Joseph’s legacy is a guide to the future

Rabbi Brad Horwitz is director of Jewish engagement and adult programs at the Jewish Community Center.

By Rabbi Brad Horwitz

This week, we come to the end of the Joseph saga. Joseph reconciles with his brothers, and the whole family reunites after years of separation and then settles peacefully in the land of Goshen, in Egypt. 

The details of this reunification are fascinating but it is the legacy of Joseph that needs exploration.

One thing for sure is that Joseph had a challenging life. He was thrown into a pit, sold into slavery, put in jail for a crime he did not commit in a foreign and strange land and was separated from his home and family for years. Despite all of this, Joseph stands firm in his faith in the Hebrew God. 

When Potiphar’s wife attempted to seduce him into committing adultery, he refused saying, “How could I do this most wicked thing and sin before God?” When Joseph is brought to interpret Pharaoh’s dream again, he invokes God’s name, saying, “It is not I! God will see to Pharaoh’s welfare.” In naming his two children, again Joseph chooses two Hebrew names, Ephraim and Menashe.

When he finally reveals himself and reconciles with his brothers, he emphasizes to them that it was God and not them that sent him to Egypt. 

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“God has sent me ahead of you to ensure your survival on earth, and to save your lives in extraordinary deliverance,” he says. 

Perhaps this should be Joseph’s legacy: his dedication to God no matter the circumstance or what life brings. 

We also see that part of Joseph’s legacy is that he was the first Jew who maintained this dedication and faith despite living in a foreign culture. All of the lures of ancient Egypt — the grand pyramids, the exotic culture, the wondrous Nile, the power of office, the animalistic gods — did not entice Joseph to forget his roots, his Jewish identity. 

Joseph’s desire to reunite and reconcile with his brothers also provides evidence that his heritage and roots are important to who he is. 

Rabbi Shlomo Riskin of Efrat said it best: “Joseph is the first Jew to resist the temptations of assimilation.” 

Rabbi Riskin points out that every Friday night when children are blessed at the Shabbat table, daughters are to be like Sarah, Rebecca, Rachel and Leah, but sons are blessed to be like Efraim and Menashe (Joseph’s two sons) and not Abraham, Isaac and Jacob.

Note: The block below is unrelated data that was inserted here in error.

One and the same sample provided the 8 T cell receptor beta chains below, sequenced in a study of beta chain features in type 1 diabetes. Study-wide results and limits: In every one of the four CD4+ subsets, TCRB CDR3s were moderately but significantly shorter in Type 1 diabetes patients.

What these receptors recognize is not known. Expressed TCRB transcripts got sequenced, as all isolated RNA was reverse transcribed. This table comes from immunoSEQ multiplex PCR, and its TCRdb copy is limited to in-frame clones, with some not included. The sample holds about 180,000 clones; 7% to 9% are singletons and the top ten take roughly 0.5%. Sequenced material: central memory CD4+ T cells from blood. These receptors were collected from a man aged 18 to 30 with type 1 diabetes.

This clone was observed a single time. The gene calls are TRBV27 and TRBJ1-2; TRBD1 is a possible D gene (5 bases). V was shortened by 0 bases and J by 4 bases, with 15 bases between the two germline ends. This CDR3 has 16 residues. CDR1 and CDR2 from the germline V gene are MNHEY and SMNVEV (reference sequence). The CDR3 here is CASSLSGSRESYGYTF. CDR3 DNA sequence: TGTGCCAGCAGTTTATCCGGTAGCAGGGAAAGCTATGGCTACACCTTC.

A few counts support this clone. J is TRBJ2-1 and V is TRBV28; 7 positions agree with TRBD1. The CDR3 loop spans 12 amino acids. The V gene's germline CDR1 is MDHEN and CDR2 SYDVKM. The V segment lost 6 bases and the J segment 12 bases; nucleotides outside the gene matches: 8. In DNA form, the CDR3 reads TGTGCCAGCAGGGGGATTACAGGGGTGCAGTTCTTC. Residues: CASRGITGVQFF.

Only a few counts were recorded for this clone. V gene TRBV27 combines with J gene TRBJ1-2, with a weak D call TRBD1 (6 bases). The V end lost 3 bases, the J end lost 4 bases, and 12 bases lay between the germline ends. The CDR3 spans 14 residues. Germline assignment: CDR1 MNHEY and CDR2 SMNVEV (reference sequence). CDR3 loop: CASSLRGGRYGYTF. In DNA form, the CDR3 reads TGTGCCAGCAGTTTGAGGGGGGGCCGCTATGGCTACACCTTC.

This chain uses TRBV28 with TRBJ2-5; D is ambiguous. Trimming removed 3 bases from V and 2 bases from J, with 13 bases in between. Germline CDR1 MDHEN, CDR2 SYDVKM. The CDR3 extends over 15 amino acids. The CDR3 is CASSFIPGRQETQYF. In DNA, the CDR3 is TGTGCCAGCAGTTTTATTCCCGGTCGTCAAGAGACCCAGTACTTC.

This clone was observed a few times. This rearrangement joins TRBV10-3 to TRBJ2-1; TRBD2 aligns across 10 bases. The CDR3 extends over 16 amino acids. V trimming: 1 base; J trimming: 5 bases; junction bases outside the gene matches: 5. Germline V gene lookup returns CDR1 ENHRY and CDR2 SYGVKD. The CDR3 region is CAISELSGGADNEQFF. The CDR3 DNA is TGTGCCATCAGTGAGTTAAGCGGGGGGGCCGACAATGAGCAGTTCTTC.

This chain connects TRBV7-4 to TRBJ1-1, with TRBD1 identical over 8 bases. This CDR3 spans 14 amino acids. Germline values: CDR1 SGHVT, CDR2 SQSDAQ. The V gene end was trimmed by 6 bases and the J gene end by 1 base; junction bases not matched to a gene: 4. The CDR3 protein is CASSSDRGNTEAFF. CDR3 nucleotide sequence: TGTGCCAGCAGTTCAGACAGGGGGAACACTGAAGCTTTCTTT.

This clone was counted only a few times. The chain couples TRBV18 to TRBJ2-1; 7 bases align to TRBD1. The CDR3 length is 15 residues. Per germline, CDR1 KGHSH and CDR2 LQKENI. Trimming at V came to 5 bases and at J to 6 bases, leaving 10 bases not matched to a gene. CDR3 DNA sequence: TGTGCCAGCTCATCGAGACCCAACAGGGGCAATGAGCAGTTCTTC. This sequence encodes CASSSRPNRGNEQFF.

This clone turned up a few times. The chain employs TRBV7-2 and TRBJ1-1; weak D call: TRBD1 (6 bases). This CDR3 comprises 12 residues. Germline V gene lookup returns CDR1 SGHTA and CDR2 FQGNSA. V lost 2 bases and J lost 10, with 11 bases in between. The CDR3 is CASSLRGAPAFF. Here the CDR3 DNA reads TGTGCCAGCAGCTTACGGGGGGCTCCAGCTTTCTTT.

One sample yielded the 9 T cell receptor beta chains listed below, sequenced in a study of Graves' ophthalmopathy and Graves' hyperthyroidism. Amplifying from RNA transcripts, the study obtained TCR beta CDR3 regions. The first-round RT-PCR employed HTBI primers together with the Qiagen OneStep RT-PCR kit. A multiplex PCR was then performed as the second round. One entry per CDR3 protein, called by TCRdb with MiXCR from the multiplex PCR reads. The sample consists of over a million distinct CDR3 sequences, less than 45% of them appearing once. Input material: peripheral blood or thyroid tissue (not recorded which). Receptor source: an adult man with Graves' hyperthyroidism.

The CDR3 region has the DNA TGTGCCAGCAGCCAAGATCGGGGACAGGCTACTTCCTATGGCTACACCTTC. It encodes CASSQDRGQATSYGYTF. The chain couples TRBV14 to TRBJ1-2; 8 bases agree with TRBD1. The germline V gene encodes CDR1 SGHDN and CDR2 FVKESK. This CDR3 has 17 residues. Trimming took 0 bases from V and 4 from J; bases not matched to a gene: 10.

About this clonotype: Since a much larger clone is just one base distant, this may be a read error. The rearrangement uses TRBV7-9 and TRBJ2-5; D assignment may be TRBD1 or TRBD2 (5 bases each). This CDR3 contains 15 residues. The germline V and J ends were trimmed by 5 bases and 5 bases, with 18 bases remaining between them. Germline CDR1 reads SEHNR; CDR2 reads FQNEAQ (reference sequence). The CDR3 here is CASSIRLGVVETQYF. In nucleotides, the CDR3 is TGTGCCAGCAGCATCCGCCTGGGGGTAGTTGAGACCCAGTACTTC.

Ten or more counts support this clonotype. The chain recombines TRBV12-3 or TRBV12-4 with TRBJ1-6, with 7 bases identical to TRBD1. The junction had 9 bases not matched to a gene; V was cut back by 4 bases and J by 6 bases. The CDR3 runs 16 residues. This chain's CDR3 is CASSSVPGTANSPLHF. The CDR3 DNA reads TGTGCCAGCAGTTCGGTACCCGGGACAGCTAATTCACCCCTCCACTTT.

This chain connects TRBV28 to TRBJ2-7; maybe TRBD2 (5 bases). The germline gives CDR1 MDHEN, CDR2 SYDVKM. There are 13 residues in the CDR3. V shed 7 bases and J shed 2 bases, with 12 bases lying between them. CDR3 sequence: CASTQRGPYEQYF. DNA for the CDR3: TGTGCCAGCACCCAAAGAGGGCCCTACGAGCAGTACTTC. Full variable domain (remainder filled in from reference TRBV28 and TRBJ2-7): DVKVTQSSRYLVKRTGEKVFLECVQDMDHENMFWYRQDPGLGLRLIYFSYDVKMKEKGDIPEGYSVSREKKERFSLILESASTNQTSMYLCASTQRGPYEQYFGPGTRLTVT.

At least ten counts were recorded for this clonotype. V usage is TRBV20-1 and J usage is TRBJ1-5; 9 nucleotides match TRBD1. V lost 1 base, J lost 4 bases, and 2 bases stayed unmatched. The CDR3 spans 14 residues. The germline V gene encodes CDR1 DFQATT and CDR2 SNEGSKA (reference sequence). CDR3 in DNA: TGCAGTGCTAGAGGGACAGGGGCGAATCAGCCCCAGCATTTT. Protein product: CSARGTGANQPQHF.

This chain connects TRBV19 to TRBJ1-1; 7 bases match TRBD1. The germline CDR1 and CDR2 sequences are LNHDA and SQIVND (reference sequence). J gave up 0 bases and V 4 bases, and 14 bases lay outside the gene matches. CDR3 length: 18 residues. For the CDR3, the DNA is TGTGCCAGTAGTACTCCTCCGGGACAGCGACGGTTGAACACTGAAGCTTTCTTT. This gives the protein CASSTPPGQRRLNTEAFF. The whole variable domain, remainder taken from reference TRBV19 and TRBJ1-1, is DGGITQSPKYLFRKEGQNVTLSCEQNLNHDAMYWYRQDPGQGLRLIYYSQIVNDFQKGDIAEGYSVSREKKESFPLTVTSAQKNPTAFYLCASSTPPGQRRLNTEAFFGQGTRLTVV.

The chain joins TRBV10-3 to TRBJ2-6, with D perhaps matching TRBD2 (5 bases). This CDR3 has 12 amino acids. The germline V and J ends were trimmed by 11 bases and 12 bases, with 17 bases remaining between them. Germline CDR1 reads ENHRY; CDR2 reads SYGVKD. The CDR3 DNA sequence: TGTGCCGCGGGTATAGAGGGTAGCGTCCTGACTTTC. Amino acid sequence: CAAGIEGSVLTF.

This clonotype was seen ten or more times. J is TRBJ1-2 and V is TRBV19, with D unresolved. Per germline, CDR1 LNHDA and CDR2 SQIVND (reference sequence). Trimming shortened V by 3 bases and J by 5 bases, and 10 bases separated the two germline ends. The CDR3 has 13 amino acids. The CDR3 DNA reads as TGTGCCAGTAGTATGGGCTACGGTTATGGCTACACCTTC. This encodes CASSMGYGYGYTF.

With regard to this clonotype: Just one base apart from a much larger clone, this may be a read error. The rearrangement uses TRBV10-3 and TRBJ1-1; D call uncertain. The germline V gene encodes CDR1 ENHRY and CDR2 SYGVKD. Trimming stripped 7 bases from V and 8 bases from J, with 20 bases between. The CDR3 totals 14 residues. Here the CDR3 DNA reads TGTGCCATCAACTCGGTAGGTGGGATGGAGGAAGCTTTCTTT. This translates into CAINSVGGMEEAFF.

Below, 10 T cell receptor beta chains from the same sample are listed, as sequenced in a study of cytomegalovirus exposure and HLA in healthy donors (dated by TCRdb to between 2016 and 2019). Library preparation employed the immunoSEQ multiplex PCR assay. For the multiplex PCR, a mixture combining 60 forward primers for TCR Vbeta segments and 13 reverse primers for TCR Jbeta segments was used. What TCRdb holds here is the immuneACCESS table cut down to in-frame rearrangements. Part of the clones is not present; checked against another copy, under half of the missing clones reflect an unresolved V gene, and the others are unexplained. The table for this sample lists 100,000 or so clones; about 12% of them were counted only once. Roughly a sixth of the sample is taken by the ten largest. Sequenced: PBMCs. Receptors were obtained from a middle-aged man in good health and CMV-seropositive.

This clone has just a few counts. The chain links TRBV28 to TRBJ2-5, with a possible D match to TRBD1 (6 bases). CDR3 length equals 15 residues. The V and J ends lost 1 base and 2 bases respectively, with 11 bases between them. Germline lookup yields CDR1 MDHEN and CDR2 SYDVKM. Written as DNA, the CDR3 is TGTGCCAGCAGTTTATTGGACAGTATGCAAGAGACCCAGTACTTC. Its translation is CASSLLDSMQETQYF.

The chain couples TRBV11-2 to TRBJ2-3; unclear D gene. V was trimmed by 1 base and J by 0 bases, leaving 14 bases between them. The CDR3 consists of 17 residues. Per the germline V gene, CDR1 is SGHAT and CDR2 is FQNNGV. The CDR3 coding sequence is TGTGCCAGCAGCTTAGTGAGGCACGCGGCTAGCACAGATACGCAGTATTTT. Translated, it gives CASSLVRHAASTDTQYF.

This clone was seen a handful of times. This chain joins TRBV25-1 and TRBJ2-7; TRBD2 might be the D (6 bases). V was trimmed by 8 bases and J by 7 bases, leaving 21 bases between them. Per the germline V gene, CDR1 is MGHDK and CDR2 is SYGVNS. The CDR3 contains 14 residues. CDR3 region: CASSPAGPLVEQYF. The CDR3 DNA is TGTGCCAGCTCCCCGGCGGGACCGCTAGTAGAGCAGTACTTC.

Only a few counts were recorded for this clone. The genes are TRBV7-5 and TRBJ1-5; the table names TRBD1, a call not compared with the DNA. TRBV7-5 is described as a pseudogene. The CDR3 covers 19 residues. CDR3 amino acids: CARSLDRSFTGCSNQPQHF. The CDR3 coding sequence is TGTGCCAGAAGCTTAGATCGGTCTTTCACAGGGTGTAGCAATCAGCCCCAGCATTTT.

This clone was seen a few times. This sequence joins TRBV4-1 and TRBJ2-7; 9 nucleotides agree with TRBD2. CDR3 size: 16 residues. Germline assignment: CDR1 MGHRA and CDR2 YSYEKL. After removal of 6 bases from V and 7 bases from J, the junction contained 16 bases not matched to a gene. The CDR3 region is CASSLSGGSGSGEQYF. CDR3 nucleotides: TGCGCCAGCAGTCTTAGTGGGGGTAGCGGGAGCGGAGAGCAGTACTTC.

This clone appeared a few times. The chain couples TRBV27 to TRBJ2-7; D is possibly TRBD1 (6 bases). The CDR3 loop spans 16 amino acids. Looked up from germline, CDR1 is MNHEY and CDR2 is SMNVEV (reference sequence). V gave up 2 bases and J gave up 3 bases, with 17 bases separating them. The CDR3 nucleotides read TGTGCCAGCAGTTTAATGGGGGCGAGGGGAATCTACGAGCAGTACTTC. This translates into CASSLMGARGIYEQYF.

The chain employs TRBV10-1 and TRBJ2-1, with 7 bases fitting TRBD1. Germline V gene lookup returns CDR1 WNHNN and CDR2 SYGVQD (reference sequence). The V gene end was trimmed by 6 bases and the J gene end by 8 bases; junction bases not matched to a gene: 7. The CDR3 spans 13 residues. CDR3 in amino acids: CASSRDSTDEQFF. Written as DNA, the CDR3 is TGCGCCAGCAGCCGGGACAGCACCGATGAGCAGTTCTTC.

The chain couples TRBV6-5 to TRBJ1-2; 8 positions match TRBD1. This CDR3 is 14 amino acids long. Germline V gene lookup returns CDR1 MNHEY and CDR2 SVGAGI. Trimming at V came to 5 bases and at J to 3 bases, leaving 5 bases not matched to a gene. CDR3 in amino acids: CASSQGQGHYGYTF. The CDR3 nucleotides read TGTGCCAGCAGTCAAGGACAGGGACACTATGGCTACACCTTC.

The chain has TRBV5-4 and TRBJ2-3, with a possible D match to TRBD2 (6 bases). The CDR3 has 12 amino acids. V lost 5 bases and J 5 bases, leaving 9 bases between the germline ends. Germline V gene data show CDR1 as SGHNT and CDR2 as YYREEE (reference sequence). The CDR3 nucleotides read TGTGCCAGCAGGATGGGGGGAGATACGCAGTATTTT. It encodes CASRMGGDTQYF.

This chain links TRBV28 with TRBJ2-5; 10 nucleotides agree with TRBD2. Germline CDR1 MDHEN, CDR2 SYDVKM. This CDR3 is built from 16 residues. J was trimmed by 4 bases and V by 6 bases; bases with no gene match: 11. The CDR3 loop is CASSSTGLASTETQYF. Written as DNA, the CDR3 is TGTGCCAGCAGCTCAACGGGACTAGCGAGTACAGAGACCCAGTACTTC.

Why? Perhaps because Joseph’s sons were the first Jewish children to be born in a society where Jews were a significant minority and yet still hold on to their Jewish identity. Ephraim and Menashe are role models for every generation of children who face this same struggle.

Joseph maintained his identity not by avoiding Egyptian culture or by isolating himself. Rather, he played an integral role in Egyptian society. After all, it was Joseph who saved Egypt from destruction and starvation. 

Rabbi Abraham Isaac Kook, Israel’s first chief Rabbi, provides two different ideologies, one that Joseph represents and the other that his brothers represent. Rav Kook explains that the brothers symbolize the notion that Jews should live insular lives to prevent the risk of assimilation and disappearance. Joseph, on the other hand, represents the view that Jewish survival depends on integration with the outside world. In the end, it is Joseph’s view that prevails and teaches the value and necessity for some type of participation in the outside world.

It is a difficult task for many North American Jews to maintain a Jewish identity yet be a part of the large outside world. The large numbers of intermarried and unaffiliated Jews are testimony to the difficulty of this task. Joseph, too, realized the dangers of assimilation to his descendants. Perhaps this explains Joseph’s decision to settle his family in the outskirts of Egypt in the land of Goshen. This was more of a distant isolated area of Egypt where it was more possible to maintain a Jewish identity surrounded by a majority.

Our challenge therefore is to be like Joseph. We must model for and teach our children how to integrate with modern life and culture without losing our hold on our Jewish identity.  Through active participation in Jewish schools and Jewish camps, Jewish culture, community life, synagogue, Israel engagement, Jewish ritual and customs, I am confident that we can meet this challenge. 

The future of the Jewish people will depend on it, and Joseph’s legacy will remain intact for generations to come.

Shabbat Shalom.